Giant toad in front of the door – truly softball sized or larger. I’d ogle him, but the boss’s friends are waiting. He hops out of the way, I steal a white rope, hope it’s longer than two tree trunks and a small river, and sprint back to the water.

Ah, but where is the tree I planned to anchor to? I’ll have to wade back in to get it. Juan is consoling the shivering crew in Spanish.

I’m going to tie a bowline, a knot used for rescue harnesses because it absolutely will not untie on its own, no matter how hard it’s pulled. Juan’s flashlight beam strobes and spazzes over my fingers as I work the rope around the tree. I throw the knot together as more floating bark batters my legs, as more mud erodes under my feet. Give the rope a yank and horror – it unties.

Wait a minute, this should’t happen. Sure, it’s been a minute since life asked me to tie a one, but what about all those camp challenges? Who can tie a bowline behind their back, blindfolded, or underwater while treading, which I did while sinking cinderblock anchors for floating docks? This shouldn’t happen, not after any number of years.

Juan’s light is far from my work now, and it’s become a matter of pride. No, it’s a matter of life and death, of not letting the boss’s friends take a long wet plunge to dark oblivion.

Eyes closed, going by feel this time, by instinct, tracing the loops of rope with my fingertips while a thin branch bends against my face, scratching it. The rabbit comes up out of the hole, goes around the tree, and dives back in the hole. I give the finished knot a yank, it holds fast, and I knew the trees themselves would wash away before it untied. I opened my eyes and saw that looping shape I knew to be a perfect bowline.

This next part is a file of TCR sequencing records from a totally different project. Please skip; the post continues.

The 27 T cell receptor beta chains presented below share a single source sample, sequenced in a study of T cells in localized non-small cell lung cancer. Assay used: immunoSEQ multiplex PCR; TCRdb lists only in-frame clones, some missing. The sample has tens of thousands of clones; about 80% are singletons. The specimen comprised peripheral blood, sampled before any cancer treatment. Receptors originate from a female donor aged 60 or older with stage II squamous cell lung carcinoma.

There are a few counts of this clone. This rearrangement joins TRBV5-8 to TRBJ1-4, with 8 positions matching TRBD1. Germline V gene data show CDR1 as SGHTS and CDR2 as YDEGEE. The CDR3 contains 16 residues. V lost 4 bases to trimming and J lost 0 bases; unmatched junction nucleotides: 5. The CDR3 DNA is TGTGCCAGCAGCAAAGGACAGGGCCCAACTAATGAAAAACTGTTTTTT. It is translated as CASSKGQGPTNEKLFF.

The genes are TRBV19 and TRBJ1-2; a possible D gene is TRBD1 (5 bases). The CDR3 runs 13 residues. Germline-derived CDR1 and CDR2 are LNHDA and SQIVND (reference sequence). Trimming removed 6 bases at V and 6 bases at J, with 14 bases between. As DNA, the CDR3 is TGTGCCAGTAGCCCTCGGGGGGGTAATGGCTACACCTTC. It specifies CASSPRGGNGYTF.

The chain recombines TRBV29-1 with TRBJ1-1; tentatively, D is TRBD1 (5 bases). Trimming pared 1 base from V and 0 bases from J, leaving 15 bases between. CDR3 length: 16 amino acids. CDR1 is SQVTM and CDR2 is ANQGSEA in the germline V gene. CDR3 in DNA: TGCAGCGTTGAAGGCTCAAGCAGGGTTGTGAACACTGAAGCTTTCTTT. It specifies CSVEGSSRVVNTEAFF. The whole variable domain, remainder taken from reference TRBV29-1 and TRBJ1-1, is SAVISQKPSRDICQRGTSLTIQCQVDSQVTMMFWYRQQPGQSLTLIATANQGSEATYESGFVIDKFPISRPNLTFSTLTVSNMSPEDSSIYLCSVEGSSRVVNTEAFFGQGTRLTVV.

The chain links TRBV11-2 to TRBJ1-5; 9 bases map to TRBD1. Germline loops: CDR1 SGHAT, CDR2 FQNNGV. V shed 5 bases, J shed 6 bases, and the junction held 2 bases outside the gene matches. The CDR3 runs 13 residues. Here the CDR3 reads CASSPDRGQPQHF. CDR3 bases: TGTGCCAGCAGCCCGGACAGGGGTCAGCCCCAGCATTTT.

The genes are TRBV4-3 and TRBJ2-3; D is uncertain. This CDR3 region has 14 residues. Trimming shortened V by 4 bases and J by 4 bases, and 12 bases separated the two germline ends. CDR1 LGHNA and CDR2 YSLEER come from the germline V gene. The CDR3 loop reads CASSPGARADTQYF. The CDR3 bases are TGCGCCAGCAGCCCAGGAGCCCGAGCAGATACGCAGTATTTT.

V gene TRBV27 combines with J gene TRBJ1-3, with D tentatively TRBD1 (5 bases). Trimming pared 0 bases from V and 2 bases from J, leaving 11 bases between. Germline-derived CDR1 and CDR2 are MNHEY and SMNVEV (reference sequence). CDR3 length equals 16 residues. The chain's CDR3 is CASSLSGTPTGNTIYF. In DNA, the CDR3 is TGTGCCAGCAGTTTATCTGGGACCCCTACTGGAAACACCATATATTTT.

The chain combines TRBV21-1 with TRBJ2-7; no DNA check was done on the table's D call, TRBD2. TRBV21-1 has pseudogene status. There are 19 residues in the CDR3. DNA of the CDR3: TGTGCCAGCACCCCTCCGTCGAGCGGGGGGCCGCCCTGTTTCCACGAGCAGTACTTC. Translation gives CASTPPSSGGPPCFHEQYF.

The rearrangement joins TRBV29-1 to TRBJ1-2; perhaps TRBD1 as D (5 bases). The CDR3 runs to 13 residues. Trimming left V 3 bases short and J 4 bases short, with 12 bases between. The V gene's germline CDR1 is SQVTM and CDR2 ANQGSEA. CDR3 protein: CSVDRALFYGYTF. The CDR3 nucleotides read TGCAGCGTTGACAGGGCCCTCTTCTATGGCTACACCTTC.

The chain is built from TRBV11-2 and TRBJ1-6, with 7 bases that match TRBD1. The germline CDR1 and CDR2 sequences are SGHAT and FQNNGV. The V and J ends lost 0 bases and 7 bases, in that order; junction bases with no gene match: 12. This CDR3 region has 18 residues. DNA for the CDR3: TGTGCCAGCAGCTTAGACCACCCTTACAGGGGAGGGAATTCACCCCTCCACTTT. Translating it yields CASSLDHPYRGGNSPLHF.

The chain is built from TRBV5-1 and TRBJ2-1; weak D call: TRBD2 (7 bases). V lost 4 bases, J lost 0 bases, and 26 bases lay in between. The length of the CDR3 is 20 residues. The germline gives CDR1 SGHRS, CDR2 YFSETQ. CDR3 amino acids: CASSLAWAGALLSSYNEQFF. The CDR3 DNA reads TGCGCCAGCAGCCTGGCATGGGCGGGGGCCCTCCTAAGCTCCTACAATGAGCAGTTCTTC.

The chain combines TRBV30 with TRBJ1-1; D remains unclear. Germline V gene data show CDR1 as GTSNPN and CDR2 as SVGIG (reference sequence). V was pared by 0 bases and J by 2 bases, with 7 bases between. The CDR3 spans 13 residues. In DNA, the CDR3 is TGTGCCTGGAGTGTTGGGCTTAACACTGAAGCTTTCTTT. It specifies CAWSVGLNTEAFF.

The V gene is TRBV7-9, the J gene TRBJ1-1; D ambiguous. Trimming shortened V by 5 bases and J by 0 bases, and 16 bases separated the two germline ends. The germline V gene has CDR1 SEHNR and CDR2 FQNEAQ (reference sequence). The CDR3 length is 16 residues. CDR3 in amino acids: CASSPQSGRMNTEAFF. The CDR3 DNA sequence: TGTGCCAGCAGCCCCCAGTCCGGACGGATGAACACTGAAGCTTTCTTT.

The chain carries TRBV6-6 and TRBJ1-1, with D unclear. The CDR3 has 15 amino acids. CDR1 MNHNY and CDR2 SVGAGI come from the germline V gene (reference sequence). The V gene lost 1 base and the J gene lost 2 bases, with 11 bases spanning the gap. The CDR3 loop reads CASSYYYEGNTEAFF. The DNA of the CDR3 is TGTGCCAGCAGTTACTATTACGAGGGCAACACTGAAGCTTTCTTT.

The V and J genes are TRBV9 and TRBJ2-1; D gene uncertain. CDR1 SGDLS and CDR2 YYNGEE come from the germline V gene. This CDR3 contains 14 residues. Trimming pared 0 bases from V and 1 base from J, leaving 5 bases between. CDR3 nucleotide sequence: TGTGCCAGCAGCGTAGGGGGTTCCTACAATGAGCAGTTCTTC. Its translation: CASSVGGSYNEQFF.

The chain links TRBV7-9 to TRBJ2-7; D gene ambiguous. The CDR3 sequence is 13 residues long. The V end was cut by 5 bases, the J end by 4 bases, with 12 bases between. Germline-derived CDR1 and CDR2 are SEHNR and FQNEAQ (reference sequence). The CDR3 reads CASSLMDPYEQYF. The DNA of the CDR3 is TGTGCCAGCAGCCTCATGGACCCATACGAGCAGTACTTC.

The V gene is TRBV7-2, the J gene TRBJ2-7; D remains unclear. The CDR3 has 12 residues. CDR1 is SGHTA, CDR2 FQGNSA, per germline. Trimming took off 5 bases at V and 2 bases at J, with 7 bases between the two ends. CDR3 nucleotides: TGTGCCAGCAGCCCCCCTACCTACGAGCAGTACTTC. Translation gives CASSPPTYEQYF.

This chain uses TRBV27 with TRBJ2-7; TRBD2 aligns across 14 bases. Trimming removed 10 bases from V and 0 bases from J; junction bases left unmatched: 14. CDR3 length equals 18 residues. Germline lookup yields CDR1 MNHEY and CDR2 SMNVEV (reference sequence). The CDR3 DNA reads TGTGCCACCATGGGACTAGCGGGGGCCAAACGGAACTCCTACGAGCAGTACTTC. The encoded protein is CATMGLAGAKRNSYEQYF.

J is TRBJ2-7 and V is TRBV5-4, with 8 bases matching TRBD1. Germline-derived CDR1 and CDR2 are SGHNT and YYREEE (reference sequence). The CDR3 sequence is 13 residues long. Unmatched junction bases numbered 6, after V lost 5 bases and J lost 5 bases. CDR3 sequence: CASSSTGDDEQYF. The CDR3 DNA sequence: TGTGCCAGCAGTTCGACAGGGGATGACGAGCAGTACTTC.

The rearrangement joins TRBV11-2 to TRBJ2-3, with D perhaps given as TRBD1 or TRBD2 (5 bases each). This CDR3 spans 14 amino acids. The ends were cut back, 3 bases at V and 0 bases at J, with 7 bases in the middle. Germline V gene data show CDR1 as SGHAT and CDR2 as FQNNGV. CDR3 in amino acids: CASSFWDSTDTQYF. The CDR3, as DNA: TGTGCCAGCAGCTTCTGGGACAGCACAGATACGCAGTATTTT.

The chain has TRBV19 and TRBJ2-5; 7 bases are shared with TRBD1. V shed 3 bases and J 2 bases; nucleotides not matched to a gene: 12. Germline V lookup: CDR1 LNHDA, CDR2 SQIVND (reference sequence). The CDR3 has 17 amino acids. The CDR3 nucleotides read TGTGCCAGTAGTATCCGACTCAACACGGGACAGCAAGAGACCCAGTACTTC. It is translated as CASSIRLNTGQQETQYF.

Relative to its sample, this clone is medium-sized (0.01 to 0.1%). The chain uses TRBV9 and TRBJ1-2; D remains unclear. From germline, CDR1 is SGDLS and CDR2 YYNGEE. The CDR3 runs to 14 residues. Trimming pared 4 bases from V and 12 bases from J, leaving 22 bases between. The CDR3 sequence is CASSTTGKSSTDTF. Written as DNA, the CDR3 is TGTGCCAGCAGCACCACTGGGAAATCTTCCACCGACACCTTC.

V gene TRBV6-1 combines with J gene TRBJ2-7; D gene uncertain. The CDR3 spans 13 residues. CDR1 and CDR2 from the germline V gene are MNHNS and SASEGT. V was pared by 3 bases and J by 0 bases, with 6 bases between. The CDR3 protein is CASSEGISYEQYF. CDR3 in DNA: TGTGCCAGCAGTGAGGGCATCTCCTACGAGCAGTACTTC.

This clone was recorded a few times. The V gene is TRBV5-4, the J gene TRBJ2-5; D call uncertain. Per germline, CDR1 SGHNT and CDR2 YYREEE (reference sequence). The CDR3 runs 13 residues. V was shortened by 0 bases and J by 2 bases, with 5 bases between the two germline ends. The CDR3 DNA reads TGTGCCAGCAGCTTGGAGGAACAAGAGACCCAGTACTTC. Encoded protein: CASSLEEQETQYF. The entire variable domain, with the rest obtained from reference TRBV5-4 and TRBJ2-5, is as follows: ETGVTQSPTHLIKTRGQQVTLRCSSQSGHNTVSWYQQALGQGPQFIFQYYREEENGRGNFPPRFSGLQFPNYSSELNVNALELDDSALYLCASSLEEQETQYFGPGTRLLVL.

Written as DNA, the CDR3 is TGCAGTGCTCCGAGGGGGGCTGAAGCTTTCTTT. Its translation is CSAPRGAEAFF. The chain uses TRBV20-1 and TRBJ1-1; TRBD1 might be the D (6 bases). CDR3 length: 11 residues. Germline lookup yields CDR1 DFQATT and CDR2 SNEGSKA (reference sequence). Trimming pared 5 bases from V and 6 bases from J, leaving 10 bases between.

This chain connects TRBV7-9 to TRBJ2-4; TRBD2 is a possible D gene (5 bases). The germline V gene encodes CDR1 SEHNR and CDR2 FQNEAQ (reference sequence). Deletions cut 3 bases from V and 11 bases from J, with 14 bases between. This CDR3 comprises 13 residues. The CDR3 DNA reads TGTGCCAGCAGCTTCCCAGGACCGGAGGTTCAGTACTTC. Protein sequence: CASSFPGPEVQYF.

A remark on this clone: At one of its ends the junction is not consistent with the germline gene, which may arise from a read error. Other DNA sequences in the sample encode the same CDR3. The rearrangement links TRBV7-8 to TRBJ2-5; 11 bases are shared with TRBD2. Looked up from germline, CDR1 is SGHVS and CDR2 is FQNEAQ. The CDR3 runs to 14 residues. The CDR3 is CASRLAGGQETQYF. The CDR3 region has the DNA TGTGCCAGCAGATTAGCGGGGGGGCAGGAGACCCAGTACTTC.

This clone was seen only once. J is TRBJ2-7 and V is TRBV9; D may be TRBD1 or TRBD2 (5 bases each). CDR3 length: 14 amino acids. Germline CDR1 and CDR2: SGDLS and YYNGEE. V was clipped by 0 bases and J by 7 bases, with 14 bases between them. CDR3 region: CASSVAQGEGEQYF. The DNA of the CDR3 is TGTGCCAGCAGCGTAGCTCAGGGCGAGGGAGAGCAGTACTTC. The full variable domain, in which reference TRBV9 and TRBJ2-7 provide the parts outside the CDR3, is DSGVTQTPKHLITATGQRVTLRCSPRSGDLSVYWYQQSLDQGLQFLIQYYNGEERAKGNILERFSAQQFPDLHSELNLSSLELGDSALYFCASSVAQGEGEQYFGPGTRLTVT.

Coil over my shoulder, I fight my way back to the other end and find an anchor tree there. Another bowline, this one in probably less than half a second.

I twanged the rope over the water, and everyone understood what to do. Juan went first to act as a spotter. He is a big guy, but his knee ligaments were injured and torn a long time ago, so he’s a tad wobbly.

First, we send across a blonde-haired Romanian woman. She gets midway, stumbles in the water, and clutches the rope to stand up again. Juan lends her a hand up. The current has her horizontal. Without the rope, she would have been washed away in seconds.

VIP after VIP we shepherd across that roaring rush of water, those treacherous ankle-rolling rocks, those mischievous underwater thorn vines, those mini boats of bark debris that flick and fleck the skin. They make you swat at your thighs (has a water snake slithered out in the darkness?)

But a step at time, a held hand at a time, we get each VIP to safety.

Finally, I untie the far end of the rope, haul myself through the water and untied the bowline on the other side.

Next, we bring everyone back to that tin roof with the bar inside an RV. Get them towels, drinks, and pour ourselves a few celebration tequilas. For hours, we recap and re-recap the night away.

The victory and hero endorphins flow for a while, but when I lay in my bed that night – wait! We should have had them on the other side of the rope, so it braced them against the current. Holding on was good but – there won’t be a next time but – they should have been on the other side of the rope. Then, it would have been perfect work. Then it would have been perfect.

Thanks for reading! Get my book Odd Jobs & After Hours in audio, hardcover, or paperback by clicking here. It’s about drifting down the east coast of the USA chasing one sketchy, so-called opportunity after another.